That was my problem. I didn’t have the time to trouble shoot the issue myself, but I wasn’t necessarily ready to cancel my service, so I took a passive approach. I let them make them make the decision for me. They canceled my service. What is interesting about this, they could have made it for me the other way too. They could have helped me get the service to work they way I needed it to and keep it.

Effective Email Messaging to Reduce Churn

My client is going to change their message. They are going to start with the assumption the customer is “stuck.” They are going to start by asking if the client is stuck and if there is anything they need. They are going to ask if the customer is struggling with the product and if they can assist.

The new message is going to look something like this:

 

Dear Customer,
We notice you have not made your regularly scheduled payment. We wanted to reach out and see if you are having any problems with the service or if there is anything we can do to help you get the most out of our offering.
To provide you with the best service possible, we have provided you with a dedicated technical support resource. This live person can be reached at 1(800)xxx-xxxx and is prepared to answer your questions and help you get back on track.
If you are happy with our service and are simply having billing issues or problems please call 1(800)xxx-xxxx and we will get them resolved as quickly as possible.
Thanks for being a fantastic customer and we look forward to helping you get the most out of xxxx.

 

Your customer isn’t a dead beat. At least most of them aren’t. If I had gotten this message, I probably would have called the number and tried to get my situation fixed. Instead, I sat on the sidelines and they canceled my service when I didn’t necessarily want to get rid of the service.

We get what we look for. If you’re looking for deadbeats when your chasing delinquent accounts, you’ll find deadbeats. If you start looking for customers who want to stay with you and just need a little help, that’s what you will find. If you’re looking to reduce your churn rates, maybe you should investigate why your customers are leaving in the first place.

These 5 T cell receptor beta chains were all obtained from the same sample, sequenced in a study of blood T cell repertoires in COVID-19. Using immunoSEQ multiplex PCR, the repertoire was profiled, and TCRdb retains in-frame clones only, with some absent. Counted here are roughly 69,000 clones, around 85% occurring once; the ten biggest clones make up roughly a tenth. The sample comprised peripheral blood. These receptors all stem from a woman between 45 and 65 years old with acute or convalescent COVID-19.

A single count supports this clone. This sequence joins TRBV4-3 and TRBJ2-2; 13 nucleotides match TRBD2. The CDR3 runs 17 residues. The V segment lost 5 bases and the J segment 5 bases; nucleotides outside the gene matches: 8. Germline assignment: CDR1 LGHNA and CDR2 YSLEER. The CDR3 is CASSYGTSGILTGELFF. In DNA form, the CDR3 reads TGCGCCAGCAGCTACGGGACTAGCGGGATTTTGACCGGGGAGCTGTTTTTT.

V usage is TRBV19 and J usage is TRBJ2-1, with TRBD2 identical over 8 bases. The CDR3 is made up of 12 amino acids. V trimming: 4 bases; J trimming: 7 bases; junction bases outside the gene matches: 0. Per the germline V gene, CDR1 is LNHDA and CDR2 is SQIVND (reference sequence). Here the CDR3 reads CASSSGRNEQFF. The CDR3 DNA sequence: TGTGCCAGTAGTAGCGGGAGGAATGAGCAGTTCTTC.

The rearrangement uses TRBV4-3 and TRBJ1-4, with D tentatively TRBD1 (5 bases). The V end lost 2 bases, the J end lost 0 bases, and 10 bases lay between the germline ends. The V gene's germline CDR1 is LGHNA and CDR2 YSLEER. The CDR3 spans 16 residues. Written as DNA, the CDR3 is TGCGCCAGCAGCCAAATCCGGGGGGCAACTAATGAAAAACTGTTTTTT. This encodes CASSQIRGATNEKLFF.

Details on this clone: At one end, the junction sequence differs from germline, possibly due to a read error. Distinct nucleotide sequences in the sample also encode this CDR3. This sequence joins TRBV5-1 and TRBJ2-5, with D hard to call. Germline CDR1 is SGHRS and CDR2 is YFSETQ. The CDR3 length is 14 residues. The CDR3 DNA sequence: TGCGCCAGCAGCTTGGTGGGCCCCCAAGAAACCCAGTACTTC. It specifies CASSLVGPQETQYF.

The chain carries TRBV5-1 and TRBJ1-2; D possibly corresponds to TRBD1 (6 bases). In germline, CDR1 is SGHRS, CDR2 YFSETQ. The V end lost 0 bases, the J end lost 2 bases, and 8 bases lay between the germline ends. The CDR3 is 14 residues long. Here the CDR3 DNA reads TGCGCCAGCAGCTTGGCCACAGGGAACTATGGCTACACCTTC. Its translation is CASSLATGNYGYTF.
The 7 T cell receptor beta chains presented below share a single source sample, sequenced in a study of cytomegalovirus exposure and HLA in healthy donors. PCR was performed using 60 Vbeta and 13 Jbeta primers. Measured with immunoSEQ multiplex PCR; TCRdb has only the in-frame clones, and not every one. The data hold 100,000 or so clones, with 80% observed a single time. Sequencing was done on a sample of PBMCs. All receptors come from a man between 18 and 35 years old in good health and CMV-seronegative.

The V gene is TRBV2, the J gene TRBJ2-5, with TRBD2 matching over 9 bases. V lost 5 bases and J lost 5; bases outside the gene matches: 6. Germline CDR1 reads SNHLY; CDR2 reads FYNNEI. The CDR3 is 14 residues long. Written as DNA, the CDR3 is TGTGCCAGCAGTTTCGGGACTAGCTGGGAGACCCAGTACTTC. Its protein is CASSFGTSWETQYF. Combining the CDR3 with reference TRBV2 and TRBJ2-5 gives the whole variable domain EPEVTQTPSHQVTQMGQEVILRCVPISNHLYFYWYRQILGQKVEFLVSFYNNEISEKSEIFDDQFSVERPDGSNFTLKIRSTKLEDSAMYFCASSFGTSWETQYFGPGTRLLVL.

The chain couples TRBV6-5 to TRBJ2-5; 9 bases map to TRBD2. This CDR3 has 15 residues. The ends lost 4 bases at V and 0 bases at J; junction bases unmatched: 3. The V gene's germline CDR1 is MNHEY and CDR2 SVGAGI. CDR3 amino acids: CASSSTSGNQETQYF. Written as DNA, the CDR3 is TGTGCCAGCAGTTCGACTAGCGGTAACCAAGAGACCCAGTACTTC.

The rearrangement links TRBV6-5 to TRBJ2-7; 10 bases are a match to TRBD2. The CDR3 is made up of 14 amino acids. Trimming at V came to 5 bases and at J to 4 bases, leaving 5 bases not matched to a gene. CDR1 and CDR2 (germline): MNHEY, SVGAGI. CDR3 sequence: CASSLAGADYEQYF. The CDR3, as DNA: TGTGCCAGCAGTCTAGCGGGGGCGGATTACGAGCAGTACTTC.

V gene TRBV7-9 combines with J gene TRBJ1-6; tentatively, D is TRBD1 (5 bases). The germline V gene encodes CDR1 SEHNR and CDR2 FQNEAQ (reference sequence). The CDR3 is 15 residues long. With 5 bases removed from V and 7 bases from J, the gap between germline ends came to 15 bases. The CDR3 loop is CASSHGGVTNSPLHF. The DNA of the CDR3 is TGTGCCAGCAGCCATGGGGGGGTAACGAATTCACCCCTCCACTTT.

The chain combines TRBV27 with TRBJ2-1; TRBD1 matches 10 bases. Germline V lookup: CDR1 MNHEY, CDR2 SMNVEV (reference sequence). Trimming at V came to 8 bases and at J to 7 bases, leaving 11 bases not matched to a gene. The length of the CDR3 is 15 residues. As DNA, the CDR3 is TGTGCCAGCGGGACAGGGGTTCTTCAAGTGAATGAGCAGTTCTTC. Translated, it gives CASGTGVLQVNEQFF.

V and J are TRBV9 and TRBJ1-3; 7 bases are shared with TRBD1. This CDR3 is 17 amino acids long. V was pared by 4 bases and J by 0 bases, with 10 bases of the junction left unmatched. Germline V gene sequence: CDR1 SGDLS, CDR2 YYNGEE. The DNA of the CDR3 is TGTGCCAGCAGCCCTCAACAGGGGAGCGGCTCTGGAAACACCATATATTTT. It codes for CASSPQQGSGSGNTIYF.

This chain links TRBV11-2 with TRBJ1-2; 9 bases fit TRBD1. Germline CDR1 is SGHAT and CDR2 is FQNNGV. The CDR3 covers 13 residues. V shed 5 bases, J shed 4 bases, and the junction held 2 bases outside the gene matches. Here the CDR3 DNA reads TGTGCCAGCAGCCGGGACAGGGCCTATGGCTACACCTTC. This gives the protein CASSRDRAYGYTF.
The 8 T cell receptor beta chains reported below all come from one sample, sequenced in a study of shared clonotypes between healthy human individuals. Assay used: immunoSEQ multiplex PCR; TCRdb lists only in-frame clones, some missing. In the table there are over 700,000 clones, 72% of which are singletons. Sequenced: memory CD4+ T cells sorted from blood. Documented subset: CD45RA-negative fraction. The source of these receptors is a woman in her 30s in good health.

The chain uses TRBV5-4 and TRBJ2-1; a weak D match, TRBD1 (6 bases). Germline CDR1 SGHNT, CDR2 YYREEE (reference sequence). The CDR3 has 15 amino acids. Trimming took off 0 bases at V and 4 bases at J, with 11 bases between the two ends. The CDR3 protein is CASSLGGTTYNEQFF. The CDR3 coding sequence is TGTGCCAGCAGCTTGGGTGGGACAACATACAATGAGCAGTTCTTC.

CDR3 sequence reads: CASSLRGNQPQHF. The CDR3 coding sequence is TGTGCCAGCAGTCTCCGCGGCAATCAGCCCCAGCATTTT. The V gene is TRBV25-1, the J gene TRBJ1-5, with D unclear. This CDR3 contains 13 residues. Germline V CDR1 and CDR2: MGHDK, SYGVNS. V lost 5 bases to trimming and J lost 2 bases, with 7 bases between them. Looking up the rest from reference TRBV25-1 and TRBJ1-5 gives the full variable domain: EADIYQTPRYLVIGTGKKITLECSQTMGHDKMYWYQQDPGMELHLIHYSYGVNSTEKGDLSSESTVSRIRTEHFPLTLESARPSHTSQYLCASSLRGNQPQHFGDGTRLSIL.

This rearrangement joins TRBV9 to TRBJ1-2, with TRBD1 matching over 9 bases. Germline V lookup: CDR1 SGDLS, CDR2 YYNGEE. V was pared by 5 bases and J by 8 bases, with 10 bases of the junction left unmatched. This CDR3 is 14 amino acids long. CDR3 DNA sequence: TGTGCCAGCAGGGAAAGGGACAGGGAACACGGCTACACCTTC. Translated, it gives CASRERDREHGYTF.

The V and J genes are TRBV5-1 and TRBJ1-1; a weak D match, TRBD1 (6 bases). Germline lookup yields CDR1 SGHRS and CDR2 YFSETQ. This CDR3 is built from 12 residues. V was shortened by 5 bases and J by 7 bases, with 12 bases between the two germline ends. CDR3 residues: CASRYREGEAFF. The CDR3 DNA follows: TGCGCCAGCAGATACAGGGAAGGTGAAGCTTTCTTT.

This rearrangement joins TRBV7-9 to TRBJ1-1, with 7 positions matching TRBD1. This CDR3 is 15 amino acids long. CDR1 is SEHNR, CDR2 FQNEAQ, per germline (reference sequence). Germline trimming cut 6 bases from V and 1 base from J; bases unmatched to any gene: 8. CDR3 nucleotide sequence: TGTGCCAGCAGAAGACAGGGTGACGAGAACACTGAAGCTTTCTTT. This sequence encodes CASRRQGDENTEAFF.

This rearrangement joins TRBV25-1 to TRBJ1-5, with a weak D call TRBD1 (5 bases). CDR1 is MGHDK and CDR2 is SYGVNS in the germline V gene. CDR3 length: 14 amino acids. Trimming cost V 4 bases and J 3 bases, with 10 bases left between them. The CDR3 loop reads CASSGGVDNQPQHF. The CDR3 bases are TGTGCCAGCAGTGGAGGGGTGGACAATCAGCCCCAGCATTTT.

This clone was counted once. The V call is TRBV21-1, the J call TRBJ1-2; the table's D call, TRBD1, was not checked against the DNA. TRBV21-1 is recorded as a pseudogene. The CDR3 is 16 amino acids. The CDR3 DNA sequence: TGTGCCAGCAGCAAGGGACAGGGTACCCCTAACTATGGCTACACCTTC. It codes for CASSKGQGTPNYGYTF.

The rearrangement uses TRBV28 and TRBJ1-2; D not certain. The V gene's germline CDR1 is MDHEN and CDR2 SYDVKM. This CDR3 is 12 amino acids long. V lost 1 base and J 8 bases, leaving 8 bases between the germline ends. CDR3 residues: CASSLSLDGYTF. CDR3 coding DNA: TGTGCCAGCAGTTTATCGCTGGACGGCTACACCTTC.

What are you looking for?

 

TLDR/FAQ

What is churn rate?

Churn is the rate at which customers stop doing business with a company. This is a particularly important metric for subscription-based services such as SaaS products. High churn rates indicate customers are stopping their subscription which is often a problem for these businesses as it’s typically significantly more expensive to acquire new customers than retain existing ones.

 

How can churn be prevented?

Preventing churn starts with uncovering the reasoning for customers leaving and addressing those issues. For example, instead of assuming customers are unwilling or unable to pay, customers should consider that customers may be having troubles or difficulties with the product or with the payment system. Proactively reaching out to offer help, asking if they are stuck, and providing easy access to customer support can make a significant difference.